Washington, D.C. – In a heart-stopping incident that went unacknowledged by the Supreme Court, a massive piece of marble, measuring at least 2 feet in length, crashed to the ground in an interior courtyard last year, narrowly avoiding a catastrophic accident. Several court employees, who shared the shocking details, revealed that the incident occurred during the tense spring of 2022 when the court was already grappling with death threats and heightened security concerns. The justices were also finalizing their groundbreaking decision to overturn Roe v. Wade.
According to insiders, Justice Elena Kagan and her law clerks had been in the courtyard earlier that day. Fortunately, no one was injured when the marble fell, although it was large enough to cause serious harm. In fact, it dwarfed the basketball-sized chunk that fell near the court’s front entrance back in 2005.
The weight of the fallen marble remains unknown, but Polycor, the quarry that supplied the marble for the court’s four interior courtyards, states that Georgia marble weighs approximately 170 pounds per cubic foot.
The court employees, who spoke anonymously to The Associated Press due to court policy, shared their accounts of the incident. Supreme Court spokeswoman Patricia McCabe declined to provide any details or confirm the incident, citing the closure of the building to the public and media during the pandemic.
Each of the four courtyards features fountains and columns resembling those found outside the building, providing a serene space for employees to enjoy their lunch or work on pleasant days. However, the courtyards are currently closed for restoration work, which is estimated to cost nearly $35 million, according to budget requests made to Congress. The court had planned these renovations prior to the marble incident, with most of the work taking place in the evenings after court workers have left for the day.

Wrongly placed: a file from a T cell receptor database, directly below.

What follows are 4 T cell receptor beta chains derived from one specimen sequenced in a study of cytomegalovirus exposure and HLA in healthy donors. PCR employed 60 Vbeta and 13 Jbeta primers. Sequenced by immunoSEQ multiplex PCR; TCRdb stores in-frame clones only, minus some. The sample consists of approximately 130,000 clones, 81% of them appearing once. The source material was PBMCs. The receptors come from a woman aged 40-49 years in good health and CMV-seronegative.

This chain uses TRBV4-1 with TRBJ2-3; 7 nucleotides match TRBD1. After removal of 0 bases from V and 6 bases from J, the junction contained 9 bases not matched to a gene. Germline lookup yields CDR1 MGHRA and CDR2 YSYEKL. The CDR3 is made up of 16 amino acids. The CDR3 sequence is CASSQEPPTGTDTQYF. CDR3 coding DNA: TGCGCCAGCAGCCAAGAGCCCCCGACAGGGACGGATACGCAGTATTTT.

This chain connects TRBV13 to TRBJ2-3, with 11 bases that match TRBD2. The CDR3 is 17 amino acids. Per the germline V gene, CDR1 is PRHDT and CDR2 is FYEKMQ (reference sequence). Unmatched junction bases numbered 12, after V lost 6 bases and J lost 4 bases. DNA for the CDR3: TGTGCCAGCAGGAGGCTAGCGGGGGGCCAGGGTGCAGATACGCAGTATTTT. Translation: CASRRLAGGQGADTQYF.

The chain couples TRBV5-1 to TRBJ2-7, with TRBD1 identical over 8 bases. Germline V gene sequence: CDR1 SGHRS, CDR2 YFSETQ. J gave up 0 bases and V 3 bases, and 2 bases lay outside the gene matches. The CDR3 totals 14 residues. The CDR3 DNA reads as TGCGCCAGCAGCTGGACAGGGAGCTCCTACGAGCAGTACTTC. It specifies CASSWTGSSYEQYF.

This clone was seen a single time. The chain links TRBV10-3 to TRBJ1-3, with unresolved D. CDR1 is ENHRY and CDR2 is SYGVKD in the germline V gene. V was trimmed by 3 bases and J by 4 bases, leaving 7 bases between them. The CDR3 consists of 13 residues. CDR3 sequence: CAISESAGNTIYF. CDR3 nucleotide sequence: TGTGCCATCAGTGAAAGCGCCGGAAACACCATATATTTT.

In addition to restoring the marble, the ongoing restoration project includes updates to the fountains, plumbing, and electrical systems, all of which date back to the court’s opening in 1935.
This is not the first time the Supreme Court has faced issues with falling marble. In November 2005, a piece of marble molding fell from the facade above the entrance, landing near visitors waiting to enter the building on a Monday morning. Luckily, no one was injured during that incident either.
Chief Justice John Roberts made light of the 2005 incident during a speech at Drake University’s law school three years later. At the time, the Supreme Court building was undergoing an extensive renovation, costing approximately $120 million and lasting until 2011.
“Now, there were a lot of reasons that we had to renovate the building, including the fact that we were literally losing our marbles,” Roberts humorously remarked, as quoted in a university news release. “The occasional chunk of marble would dislodge and fall from above, threatening to shorten life tenure.”
As the Supreme Court remains tight-lipped about the recent marble incident, concerns are mounting regarding the safety of the building and the well-being of those who work within its walls. The court’s decision to keep the incident under wraps raises questions about transparency and accountability, particularly given the court’s role as the highest judicial authority in the land.
While the restoration work continues, it is hoped that the necessary measures will be taken to ensure the safety of the Supreme Court justices, their staff, and all those who visit this iconic institution. The incident serves as a reminder that even the most revered institutions are not immune to potential dangers, and that constant vigilance and maintenance are crucial to preserving the integrity and safety of our nation’s landmarks.